Amyotrophic lateral sclerosis (ALS) is a neurodegenerative disease that affects motor neurons, or nerve cells that control muscle movements.
There are two forms of ALS classified according to the underlying cause of the disease: sporadic and familial. Sporadic ALS is the most common, thought to make up at least 90 percent of all cases. In rare cases, ALS can be passed from parents to their children and is called familial ALS.
Genetic mutations associated with ALS
A large number of genetic mutations have been associated with ALS. These mutations do not definitely cause ALS but can increase a person’s risk of developing the disease.
The C9ORF72 gene is the most frequently mutated gene in ALS patients. Mutations in this gene account for 25 to 40 percent of familial ALS cases and 7 percent of sporadic cases. A mutation in this gene can also cause another neurodegenerative disease called frontotemporal dementia (FTD). Some individuals with a mutation in the C9ORF72 gene develop ALS, some develop FTD, and some have symptoms of both conditions.
It is not entirely clear how mutations in C9ORF72 cause ALS or FTD, but it is thought that the mutated gene might either result in toxicity or what is known as haploinsufficiency. Toxicity means that the mutation leads to the production of a defective protein that is toxic for the cells. Haploinsufficiency occurs when one of the gene’s two copies is mutated or missing, and cells do not produce sufficient amounts of functional protein. Because the protein that C9ORF72 encodes for is crucial for cell function, insufficient amounts may lead to the symptoms of ALS.
Mutations in the SOD1 gene account for 12 to 20 percent of familial ALS and 1 to 2 percent of sporadic ALS cases. This gene provides instructions to build an enzyme called superoxide dismutase. The enzyme neutralizes free radicals, which are by-products of normal cellular processes and are harmful to the cells. Scientists do not understand fully how SOD1 mutations cause ALS, but think that they lead to the formation of superoxide dismutase aggregates that are harmful to the cells.
Mutations in the TARDBP gene are found in about 4 percent of familial ALS cases and about 1 percent of sporadic ALS cases. This gene provides the instructions to build the so-called TDP-43 protein, which is normally located in the nucleus (where genetic information is stored in cells) and involved in various steps of protein production. Mutations in the TARDBP gene cause the TDP-43 protein to form aggregates outside the nucleus, harming cells and leading to ALS.
The FUS gene is mutated in about 5 percent of familial ALS and about 1 percent of sporadic ALS cases. The FUS protein plays a role in cells similar to that of TDP-43. Aggregates of FUS protein are sometimes found in the motor neurons of ALS patients.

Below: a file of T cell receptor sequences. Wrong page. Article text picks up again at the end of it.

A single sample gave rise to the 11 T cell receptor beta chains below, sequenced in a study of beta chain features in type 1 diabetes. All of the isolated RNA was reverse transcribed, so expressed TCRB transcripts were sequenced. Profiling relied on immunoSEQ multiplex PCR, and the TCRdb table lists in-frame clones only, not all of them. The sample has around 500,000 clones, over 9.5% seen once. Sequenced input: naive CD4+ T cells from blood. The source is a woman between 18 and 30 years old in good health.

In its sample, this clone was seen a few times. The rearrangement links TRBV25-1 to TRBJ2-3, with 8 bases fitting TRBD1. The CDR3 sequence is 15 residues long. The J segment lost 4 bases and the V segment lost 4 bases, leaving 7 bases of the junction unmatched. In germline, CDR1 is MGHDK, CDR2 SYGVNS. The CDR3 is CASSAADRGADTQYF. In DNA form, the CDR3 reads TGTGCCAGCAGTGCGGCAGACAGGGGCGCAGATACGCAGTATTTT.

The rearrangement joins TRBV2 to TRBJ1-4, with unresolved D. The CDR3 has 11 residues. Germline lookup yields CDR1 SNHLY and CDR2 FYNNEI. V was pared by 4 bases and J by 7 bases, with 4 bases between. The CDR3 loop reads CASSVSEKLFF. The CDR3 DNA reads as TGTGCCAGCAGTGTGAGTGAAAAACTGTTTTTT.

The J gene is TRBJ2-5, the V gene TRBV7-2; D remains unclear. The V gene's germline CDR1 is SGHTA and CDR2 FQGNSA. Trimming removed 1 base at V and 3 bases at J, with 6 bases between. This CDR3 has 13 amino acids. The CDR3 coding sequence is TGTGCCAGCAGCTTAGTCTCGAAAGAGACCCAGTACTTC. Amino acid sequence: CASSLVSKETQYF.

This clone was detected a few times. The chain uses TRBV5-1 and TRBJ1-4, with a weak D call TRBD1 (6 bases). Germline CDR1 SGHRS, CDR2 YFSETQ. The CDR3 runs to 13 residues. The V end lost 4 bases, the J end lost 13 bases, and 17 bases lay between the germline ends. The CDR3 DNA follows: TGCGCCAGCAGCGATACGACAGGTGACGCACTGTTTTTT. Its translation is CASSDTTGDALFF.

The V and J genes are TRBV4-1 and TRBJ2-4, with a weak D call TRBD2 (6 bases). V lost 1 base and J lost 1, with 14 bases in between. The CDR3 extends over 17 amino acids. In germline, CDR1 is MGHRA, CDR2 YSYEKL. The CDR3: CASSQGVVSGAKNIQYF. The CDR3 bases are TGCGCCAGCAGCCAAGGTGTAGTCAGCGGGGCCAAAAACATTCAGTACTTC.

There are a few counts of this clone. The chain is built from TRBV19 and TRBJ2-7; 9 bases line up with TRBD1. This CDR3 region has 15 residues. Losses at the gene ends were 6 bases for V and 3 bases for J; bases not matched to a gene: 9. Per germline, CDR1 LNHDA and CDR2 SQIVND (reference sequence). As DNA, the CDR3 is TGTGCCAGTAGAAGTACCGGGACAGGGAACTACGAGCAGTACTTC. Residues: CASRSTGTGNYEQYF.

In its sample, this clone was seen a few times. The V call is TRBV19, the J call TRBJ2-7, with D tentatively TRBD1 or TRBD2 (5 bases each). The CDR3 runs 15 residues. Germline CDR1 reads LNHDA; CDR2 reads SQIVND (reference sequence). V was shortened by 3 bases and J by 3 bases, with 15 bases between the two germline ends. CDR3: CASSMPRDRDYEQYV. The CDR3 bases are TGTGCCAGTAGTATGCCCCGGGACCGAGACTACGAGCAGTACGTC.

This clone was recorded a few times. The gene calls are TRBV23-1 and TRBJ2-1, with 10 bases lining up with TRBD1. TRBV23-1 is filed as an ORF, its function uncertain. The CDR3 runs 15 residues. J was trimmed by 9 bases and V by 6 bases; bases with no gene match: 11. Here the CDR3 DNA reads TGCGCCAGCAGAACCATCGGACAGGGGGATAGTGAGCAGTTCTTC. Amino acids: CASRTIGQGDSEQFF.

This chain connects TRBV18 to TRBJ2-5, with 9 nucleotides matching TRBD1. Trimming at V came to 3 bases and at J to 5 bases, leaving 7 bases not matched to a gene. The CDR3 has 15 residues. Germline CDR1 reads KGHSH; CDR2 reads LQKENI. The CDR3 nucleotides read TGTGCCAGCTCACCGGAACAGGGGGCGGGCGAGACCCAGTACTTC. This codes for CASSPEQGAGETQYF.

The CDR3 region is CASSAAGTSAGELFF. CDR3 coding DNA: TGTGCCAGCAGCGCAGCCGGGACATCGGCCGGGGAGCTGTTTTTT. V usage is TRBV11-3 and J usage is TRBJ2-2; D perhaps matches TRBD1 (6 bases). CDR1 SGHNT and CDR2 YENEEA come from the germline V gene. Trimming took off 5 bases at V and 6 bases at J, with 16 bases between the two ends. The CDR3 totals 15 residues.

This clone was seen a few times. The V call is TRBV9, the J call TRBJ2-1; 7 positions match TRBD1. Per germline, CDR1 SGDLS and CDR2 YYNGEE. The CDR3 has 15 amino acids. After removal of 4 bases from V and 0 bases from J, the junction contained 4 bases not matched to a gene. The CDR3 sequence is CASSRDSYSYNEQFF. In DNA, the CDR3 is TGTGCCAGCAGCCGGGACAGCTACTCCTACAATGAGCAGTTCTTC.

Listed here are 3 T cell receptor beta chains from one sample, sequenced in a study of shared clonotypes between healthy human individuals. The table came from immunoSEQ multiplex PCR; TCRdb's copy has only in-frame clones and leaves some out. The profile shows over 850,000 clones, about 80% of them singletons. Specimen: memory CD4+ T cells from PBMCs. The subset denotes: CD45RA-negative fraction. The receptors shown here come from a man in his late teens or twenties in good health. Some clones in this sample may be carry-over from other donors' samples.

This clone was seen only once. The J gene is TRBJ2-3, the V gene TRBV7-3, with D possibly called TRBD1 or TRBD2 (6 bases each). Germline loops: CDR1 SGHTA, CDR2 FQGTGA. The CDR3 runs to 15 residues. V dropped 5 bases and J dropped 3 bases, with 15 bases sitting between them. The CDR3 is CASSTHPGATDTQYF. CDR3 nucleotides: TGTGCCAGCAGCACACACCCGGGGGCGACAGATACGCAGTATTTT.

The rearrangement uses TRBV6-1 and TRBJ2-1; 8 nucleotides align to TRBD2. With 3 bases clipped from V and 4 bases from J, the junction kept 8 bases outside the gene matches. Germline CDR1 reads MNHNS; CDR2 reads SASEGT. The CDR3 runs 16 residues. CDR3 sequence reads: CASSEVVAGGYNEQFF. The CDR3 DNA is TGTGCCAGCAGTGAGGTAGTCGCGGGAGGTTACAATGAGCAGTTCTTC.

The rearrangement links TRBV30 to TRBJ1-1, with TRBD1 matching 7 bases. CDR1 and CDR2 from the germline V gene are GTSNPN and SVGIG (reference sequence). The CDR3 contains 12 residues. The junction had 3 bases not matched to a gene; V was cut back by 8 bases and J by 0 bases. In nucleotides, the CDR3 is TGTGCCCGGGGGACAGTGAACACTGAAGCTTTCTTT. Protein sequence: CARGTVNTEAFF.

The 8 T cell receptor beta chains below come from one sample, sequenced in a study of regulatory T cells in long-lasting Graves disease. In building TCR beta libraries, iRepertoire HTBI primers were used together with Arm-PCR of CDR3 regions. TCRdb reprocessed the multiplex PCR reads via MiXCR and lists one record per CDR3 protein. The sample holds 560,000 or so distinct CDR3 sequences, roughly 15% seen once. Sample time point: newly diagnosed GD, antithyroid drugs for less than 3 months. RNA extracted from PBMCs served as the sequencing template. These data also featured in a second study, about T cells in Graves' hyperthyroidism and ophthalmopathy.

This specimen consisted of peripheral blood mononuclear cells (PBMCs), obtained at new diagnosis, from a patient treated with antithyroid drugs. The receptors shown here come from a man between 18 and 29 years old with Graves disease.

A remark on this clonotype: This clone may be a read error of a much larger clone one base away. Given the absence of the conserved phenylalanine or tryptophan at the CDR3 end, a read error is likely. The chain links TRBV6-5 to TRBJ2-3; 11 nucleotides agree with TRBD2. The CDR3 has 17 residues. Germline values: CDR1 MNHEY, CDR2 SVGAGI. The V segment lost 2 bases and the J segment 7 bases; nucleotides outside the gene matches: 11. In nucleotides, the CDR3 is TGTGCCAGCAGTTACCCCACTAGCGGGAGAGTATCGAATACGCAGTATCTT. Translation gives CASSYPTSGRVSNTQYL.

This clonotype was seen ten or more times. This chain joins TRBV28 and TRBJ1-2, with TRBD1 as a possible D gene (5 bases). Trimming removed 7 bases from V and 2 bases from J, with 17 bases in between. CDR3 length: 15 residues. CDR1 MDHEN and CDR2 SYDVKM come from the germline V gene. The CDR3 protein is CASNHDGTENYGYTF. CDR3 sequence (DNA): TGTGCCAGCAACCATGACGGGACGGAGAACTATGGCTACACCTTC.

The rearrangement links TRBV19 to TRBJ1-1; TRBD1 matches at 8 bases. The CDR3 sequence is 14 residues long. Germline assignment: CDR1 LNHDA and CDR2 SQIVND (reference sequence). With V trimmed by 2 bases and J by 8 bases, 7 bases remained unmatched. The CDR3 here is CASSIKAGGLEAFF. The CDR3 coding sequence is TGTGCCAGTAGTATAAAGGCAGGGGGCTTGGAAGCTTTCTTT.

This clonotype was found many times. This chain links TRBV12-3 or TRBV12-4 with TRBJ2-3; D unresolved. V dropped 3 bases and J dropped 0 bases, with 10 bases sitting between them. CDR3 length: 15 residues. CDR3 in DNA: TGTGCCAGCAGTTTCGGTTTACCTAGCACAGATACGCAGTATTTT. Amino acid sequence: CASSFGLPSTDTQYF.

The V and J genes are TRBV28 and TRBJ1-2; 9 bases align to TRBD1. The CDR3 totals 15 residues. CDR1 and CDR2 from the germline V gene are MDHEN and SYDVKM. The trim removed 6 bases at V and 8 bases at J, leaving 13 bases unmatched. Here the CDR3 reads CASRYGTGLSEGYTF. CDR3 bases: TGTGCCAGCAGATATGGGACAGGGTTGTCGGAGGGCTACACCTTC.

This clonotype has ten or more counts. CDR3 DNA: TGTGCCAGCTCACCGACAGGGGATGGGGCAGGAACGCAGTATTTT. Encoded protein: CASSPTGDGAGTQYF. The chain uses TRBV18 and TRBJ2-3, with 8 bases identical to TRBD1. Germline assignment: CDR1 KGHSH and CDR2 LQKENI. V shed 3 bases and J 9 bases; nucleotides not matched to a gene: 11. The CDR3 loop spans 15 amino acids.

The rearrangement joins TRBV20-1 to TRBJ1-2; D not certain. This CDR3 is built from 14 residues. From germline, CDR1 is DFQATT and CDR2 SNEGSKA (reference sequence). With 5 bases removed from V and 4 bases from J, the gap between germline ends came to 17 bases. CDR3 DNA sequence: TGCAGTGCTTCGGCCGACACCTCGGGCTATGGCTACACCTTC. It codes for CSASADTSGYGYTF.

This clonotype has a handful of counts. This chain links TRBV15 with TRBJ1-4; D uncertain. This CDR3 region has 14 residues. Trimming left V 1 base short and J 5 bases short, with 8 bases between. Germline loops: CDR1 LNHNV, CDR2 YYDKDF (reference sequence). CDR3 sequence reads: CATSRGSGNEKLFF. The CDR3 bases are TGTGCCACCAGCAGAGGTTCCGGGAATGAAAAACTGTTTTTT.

Other genes associated with ALS
Inheritance of ALS
Each person has 46 chromosomes: 22 pairs of autosomes and two sex chromosomes (also called allosomes). Men have an X and a Y chromosome, and women have two X chromosomes. Because all autosomes come in duplicates, each person has two copies of each autosomal gene. In a disease inherited in an autosomal dominant manner, a mutation in one of the two gene copies is sufficient to cause the disease. An individual with an autosomal dominant disease has a 50 percent risk of passing the mutated gene to a child.
ALS can also be inherited in an autosomal recessive manner, but this is less common. In a disease that is inherited in an autosomal recessive manner, both copies of the gene must be mutated for a person to develop that disease. Therefore, individuals with an autosomal recessive disease must inherit one mutated copy of the gene from each parent. This means that both parents must either have had the condition themselves or be carriers of the condition. ALS inherited in this way may be mistaken for sporadic ALS.
In very care cases, ALS is inherited in an X-linked dominant manner. Because women have two copies of the X-chromosome, a mutation in a gene located on the X-chromosome is not usually disease-causing. But men only have one X-chromosome, so an ALS-causing mutation located on the X-chromosome in a man can lead to the disease — men have no second copy of the gene that can compensate for the mutation. Because men pass their X-chromosome only to a daughter, they cannot pass X-linked traits to a son.
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